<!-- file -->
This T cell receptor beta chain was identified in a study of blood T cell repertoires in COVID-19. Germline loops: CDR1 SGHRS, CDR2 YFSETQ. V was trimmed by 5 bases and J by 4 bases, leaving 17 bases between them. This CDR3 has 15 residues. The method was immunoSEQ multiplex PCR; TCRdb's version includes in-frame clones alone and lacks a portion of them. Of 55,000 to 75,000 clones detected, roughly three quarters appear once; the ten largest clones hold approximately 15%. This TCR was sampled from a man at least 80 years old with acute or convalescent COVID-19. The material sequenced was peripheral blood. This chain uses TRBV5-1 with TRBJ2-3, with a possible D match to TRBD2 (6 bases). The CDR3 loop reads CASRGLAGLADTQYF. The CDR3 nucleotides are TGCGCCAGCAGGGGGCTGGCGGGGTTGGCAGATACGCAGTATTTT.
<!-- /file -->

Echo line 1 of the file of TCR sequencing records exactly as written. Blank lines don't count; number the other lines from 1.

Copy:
This T cell receptor beta chain was identified in a study of blood T cell repertoires in COVID-19. Germline loops: CDR1 SGHRS, CDR2 YFSETQ. V was trimmed by 5 bases and J by 4 bases, leaving 17 bases between them. This CDR3 has 15 residues. The method was immunoSEQ multiplex PCR; TCRdb's version includes in-frame clones alone and lacks a portion of them. Of 55,000 to 75,000 clones detected, roughly three quarters appear once; the ten largest clones hold approximately 15%. This TCR was sampled from a man at least 80 years old with acute or convalescent COVID-19. The material sequenced was peripheral blood. This chain uses TRBV5-1 with TRBJ2-3, with a possible D match to TRBD2 (6 bases). The CDR3 loop reads CASRGLAGLADTQYF. The CDR3 nucleotides are TGCGCCAGCAGGGGGCTGGCGGGGTTGGCAGATACGCAGTATTTT.